WASHINGTON -- Political newcomer Lynn Yeakel's smashing defeat of a one-time favorite to claim Pennsylvania's Democratic nomination to the U.S. Senate suggests that this year of upheaval may finally put more women in the nation's top jobs.
Ms. Yeakel, a charity fund-raiser, is the second woman this year, following Carol Moseley Braun of Illinois, to come from nowhere and best a field of male Senate contenders. Both capitalized on a combination of feminist outrage, anti-incumbent sentiment and resources built by two decades of women who plowed the ground before them.
"Coming after Braun's victory, [the Yeakel win] turns an isolated event into a trend and maybe a major movement in this country," said Harriet Woods, president of the National Women's Political Caucus and a two-time Senate candidate herself. "The gender vote is finally going for women."
Ms. Yeakel's success in Pennsylvania, where she defeated Lt. Gov. Mark S. Singel, a much better known contender who had been preparing to make the race for more than a year, could also boost the prospects for other women in the country.
Exit polls yesterday showed Ms. Yeakel won by almost 2-to-1 over Mr. Singel among women voters while running even with him among men.
"All it takes is for people to decide she can do it," said Jane Danowitz, director of the Women's Campaign Fund, who called Ms. Yeakel's win "extraordinary."
It is not clear yet that a favorable climate for female candidates this year will translate into a significant increase in their representation at the national level. Big hopes in the past have resulted mostly in what Ms. Woods called "baby steps."
There are only two women in the 100-member Senate -- Maryland Democrat Barbara A. Mikulski and Kansas Republican Nancy L. Kassebaum -- and 28 women of 435 members of the House (including three Marylanders: Republicans Helen Delich Bentley and Constance A. Morella and Democrat Beverly B. Byron, recently defeated for renomination).
Even though Ms. Yeakel aimed much of her primary fire at incumbent Arlen Specter, whom she attacked for his grilling of Anita Hill during confirmation hearings on Supreme Court Justice Clarence Thomas, she still faces a tough race against him. The two-term Republican will be well-financed and promoting a bring-home-the-bacon record of service to his constituency.
Ms. Braun, the Cook County recorder of deeds, defeated 43-year Capitol Hill veteran Alan J. Dixon last month after he was bloodied by another primary opponent. Now she must get past Republican Richard Williamson, a former Reagan-Bush administration official who could provide formidable opposition.
The Yeakel victory is the latest in a growing mound of evidence suggesting that the opportunity for women to score gains in national office is here this year as never before.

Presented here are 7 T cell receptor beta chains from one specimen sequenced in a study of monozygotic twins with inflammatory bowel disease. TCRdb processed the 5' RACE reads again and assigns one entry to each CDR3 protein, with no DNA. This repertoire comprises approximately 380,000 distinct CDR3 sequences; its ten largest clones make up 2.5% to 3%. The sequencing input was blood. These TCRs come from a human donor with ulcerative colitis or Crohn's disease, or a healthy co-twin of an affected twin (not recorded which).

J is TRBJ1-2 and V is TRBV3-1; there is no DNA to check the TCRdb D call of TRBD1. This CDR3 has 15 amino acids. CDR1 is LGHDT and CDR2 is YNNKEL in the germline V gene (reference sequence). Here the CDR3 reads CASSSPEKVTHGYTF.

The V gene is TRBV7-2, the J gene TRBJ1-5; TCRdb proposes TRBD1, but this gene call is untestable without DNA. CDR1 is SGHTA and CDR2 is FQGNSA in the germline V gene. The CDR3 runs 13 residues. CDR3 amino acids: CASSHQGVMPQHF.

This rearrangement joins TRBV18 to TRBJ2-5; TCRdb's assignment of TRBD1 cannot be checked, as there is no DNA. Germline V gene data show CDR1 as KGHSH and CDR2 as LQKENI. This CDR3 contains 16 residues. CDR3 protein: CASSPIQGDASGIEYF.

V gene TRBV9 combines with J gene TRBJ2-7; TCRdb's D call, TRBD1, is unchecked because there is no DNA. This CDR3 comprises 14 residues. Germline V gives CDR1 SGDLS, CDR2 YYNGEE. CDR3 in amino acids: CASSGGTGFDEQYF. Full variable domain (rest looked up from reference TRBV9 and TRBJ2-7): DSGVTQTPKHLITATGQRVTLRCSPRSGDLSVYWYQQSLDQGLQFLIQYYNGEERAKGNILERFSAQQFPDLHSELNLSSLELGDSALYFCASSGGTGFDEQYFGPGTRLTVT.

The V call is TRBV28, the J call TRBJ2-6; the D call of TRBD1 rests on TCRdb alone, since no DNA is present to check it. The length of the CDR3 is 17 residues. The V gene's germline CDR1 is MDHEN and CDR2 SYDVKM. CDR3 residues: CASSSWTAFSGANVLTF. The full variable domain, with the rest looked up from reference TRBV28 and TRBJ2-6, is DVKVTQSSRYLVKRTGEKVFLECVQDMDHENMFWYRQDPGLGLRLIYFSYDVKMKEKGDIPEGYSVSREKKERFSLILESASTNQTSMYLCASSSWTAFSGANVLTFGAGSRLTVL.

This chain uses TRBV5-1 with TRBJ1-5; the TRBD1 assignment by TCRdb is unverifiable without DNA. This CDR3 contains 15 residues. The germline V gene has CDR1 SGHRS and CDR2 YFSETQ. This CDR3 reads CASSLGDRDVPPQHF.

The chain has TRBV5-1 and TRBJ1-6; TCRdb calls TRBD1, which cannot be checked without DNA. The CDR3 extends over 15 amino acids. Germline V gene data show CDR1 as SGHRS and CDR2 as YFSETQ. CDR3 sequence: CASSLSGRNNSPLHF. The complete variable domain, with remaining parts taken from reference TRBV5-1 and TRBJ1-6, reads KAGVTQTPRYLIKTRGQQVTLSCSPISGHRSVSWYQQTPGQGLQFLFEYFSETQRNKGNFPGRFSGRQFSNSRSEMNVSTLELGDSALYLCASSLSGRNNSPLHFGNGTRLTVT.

Women candidates of both political parties are coming forward in record numbers: 21 for the Senate so far and 143 for the House. Many have worked their way up from lower levels of government in an evolutionary process that began in the early 1970s.
Groups that raise money for women candidates are reporting that donations have doubled and tripled over the previous election cycle. Meanwhile, congressional redistricting has created new seats; retirements have left many others open.
Just as women are getting themselves in a position to win, they are finding an electorate that is fitful, frustrated and wants no more of politics as usual -- particularly from Congress. For women, this is good news. Polls show that women are seen as outsiders even when they are on the inside and that they tend to be trusted more than men.
"People have a sense that government doesn't work, and they want somebody different in there. Women fill that bill," said Wendy Sherman, a political consultant whose clients include Geraldine A. Ferraro, the former congresswoman and vice presidential nominee now seeking a Senate seat in New York, and Ms. Mikulski.
Two catalysts bringing these elements of position and timing together are outrage at the treatment of Ms. Hill by the Senate JudiciaryCommittee and the likelihood that the Supreme Court will impose new limits on abortion in a decision that could come this summer.
The television image of 14 aging, white, male senators questioning Ms. Hill, a 35-year-old black college professor, about her sexual harassment allegations against Judge Thomas inspired women activists all over the country.
Both the Yeakel and Braun campaigns were launched in response to what the candidates saw as insensitive treatment of Ms. Hill by men who didn't understand the problem or didn't care. Ms. Yeakel spent $250,000 on TV ads including a powerful clip of Mr. Specter questioning Ms. Hill that blanketed the Philadelphia market and was seen by most analysts as the key to her upset victory.
According to the exit polls, voters who opposed the confirmation of Justice Thomas chose Ms. Yeakel over Mr. Singel by a margin of 60 percent to 26 percent. Among those who supported the Thomas nomination, Mr. Singel was favored.
Women in both parties ran to their checkbooks after the political hearings to contribute to women candidates. EMILY's List, a fund-raising group formed seven years ago to raise money for Democratic women candidates, has collected $1 million since the hearings, compared to $1.5 million raised during the entire 1990 election cycle.
A Republican fund-raising group similar to EMILY's List was formed in January to raise money for GOP candidates favoring abortion rights. It generated $180,000 and 300 members within two months.
Glenda Greenwald, a founder of WISH List, said, "When you add all these factors coming together this year, the prospects for success start to increase geometrically. I think this is going to be an excellent year for women."